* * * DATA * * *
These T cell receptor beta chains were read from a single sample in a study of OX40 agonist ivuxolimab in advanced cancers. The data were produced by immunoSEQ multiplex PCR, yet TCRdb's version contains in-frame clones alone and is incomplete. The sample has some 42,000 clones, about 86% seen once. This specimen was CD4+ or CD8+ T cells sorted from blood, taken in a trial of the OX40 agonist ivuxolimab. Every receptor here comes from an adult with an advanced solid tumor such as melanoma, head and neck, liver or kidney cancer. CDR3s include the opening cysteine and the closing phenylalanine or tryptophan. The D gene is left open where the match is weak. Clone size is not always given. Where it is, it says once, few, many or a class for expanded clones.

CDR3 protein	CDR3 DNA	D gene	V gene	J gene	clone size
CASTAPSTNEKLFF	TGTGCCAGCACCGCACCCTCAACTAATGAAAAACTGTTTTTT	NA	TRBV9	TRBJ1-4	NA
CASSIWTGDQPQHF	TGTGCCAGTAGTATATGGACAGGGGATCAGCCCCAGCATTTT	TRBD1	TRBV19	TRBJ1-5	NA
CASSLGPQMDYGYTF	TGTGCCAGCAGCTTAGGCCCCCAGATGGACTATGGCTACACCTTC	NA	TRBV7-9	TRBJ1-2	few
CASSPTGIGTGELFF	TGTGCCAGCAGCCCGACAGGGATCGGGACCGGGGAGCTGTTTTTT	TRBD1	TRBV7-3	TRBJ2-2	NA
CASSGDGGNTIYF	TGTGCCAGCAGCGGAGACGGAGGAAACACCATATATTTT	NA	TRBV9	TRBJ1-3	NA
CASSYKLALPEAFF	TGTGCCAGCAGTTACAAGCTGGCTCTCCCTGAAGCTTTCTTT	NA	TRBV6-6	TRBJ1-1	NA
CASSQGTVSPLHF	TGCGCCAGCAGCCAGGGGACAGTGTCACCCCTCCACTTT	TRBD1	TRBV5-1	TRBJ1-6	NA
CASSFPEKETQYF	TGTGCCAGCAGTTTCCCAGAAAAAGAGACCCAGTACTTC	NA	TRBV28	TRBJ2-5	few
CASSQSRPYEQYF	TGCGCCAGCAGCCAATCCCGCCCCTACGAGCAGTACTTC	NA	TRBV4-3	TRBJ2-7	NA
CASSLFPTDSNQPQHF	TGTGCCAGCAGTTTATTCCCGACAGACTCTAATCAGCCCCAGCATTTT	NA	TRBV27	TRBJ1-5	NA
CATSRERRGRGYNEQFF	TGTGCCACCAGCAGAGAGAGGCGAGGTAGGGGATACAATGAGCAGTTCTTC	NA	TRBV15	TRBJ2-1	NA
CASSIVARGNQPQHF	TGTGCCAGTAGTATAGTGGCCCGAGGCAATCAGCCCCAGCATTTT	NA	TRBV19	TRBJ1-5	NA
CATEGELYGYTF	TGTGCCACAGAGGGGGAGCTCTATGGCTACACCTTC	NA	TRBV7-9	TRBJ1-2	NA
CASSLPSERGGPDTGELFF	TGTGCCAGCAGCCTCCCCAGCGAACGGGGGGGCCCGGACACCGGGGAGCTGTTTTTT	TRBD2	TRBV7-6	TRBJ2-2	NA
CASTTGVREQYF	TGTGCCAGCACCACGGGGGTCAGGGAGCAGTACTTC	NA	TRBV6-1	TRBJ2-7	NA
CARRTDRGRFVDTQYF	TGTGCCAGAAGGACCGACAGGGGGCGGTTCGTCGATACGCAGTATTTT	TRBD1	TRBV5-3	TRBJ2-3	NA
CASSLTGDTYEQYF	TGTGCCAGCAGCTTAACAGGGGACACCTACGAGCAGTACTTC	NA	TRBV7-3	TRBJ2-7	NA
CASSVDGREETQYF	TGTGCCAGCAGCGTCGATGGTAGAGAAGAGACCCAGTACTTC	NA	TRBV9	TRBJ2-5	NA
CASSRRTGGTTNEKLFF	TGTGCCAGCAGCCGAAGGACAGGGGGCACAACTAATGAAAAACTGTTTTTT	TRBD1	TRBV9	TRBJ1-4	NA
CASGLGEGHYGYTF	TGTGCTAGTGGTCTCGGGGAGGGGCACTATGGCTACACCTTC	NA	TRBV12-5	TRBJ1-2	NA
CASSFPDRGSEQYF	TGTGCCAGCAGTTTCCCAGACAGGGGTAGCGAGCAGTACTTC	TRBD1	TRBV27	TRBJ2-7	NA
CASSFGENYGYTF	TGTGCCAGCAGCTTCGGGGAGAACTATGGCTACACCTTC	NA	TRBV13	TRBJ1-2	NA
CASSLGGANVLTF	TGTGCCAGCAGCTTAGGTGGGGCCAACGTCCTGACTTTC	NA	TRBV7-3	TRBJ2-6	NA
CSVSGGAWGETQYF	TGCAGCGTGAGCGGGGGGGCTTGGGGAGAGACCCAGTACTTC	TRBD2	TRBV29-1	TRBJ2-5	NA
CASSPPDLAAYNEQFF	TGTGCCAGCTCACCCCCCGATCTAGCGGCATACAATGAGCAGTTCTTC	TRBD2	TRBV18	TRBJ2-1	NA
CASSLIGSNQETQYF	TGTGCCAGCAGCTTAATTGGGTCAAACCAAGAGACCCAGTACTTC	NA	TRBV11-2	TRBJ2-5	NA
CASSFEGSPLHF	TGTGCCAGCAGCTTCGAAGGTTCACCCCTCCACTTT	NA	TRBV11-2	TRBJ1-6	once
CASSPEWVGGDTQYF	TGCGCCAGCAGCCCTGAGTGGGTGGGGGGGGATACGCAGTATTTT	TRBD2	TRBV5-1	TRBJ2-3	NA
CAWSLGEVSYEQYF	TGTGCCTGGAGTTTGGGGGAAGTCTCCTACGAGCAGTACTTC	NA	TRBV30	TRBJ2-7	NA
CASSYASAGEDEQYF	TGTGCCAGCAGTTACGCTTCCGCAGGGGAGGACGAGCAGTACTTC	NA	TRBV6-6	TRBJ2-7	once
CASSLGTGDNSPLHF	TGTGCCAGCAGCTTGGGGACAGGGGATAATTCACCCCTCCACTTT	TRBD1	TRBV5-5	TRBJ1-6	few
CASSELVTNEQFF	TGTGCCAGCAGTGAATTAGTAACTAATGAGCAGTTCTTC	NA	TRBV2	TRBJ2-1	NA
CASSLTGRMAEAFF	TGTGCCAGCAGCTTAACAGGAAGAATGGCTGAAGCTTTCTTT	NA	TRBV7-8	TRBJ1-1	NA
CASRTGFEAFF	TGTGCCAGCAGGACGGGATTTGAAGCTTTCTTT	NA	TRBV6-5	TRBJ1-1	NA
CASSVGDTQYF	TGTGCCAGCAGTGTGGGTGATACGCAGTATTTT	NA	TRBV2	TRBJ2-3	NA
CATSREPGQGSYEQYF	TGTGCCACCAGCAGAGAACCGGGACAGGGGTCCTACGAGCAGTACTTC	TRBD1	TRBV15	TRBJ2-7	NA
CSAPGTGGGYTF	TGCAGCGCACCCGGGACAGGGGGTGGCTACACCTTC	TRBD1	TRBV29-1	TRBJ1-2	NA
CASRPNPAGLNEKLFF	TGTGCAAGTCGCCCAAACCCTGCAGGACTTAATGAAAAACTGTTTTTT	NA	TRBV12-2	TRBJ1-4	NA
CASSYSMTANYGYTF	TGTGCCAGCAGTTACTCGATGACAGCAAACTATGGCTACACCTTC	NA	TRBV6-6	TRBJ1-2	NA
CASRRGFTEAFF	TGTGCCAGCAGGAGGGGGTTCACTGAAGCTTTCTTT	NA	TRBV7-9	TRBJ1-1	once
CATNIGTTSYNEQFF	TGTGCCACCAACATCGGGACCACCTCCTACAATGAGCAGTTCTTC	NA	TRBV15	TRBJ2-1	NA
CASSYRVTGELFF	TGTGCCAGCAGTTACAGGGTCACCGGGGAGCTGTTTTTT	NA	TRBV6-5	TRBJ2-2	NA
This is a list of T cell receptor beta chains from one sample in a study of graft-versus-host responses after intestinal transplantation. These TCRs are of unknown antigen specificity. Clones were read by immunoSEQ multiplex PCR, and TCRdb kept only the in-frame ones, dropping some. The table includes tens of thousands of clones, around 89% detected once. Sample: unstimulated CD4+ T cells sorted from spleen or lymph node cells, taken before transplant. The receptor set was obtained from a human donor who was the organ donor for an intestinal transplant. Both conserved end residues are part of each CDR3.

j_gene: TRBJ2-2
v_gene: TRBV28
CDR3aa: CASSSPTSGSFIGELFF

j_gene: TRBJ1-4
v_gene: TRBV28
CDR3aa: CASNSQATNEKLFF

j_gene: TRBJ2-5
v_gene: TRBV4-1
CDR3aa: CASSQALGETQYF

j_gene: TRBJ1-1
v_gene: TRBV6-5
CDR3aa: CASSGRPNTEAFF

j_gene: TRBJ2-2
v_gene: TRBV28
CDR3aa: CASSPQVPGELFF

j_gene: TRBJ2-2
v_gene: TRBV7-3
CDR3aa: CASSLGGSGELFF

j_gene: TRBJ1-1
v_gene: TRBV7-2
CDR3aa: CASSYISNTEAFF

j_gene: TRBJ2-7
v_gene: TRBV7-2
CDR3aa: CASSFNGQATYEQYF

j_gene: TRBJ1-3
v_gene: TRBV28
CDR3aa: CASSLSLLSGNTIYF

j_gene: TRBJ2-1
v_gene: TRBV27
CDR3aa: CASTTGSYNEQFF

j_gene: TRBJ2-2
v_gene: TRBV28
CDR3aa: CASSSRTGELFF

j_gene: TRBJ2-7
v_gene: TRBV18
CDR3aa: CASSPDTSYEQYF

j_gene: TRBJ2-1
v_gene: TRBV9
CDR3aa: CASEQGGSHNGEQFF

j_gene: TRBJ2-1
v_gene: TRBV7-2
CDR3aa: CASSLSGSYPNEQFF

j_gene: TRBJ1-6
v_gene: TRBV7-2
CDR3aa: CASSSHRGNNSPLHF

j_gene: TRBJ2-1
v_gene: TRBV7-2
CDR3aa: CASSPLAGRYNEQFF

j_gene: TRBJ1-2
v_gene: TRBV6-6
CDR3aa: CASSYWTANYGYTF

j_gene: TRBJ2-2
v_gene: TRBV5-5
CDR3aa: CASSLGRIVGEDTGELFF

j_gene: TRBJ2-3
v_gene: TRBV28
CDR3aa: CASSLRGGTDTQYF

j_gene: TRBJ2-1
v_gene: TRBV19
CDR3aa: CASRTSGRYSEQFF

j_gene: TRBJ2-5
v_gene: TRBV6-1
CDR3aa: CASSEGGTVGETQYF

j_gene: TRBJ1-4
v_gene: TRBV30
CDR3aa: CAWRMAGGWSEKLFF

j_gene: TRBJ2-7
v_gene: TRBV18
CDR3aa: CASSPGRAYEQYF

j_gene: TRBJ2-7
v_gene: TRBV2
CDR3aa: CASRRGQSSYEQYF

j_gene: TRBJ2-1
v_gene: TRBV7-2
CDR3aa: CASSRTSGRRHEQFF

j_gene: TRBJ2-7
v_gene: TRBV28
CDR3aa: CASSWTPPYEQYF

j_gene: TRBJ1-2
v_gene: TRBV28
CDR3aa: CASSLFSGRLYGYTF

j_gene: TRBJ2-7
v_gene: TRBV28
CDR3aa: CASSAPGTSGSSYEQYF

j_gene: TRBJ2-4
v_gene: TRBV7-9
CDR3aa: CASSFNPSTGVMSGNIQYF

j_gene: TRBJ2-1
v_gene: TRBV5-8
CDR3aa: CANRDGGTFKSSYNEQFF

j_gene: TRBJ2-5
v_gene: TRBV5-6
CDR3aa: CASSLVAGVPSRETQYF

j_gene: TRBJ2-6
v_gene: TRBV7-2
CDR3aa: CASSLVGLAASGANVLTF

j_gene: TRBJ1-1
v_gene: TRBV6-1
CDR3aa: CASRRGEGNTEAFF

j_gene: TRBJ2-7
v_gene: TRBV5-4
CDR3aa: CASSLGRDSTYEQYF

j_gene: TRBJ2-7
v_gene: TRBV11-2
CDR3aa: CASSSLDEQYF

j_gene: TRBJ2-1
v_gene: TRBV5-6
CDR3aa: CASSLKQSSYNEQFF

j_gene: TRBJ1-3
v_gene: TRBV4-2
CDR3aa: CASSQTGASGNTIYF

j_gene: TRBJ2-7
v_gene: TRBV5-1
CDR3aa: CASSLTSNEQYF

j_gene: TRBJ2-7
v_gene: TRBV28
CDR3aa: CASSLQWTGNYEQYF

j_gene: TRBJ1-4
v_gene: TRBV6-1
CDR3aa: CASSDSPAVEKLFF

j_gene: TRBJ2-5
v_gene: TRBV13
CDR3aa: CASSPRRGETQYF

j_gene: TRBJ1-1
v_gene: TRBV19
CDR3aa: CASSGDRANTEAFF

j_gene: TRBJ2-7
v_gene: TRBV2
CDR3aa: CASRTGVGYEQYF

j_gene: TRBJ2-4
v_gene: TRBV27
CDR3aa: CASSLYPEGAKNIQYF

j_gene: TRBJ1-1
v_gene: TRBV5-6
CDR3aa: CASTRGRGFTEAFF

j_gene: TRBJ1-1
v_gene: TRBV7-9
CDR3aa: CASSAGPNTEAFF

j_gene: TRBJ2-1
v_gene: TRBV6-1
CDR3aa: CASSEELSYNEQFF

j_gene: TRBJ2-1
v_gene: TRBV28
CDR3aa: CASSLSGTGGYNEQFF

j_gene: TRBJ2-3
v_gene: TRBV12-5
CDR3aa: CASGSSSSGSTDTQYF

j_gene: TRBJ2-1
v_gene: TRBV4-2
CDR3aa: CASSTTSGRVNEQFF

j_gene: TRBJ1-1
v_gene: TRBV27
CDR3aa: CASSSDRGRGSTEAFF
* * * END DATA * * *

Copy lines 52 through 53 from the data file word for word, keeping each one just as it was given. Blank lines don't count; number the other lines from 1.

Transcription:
j_gene: TRBJ2-5
v_gene: TRBV4-1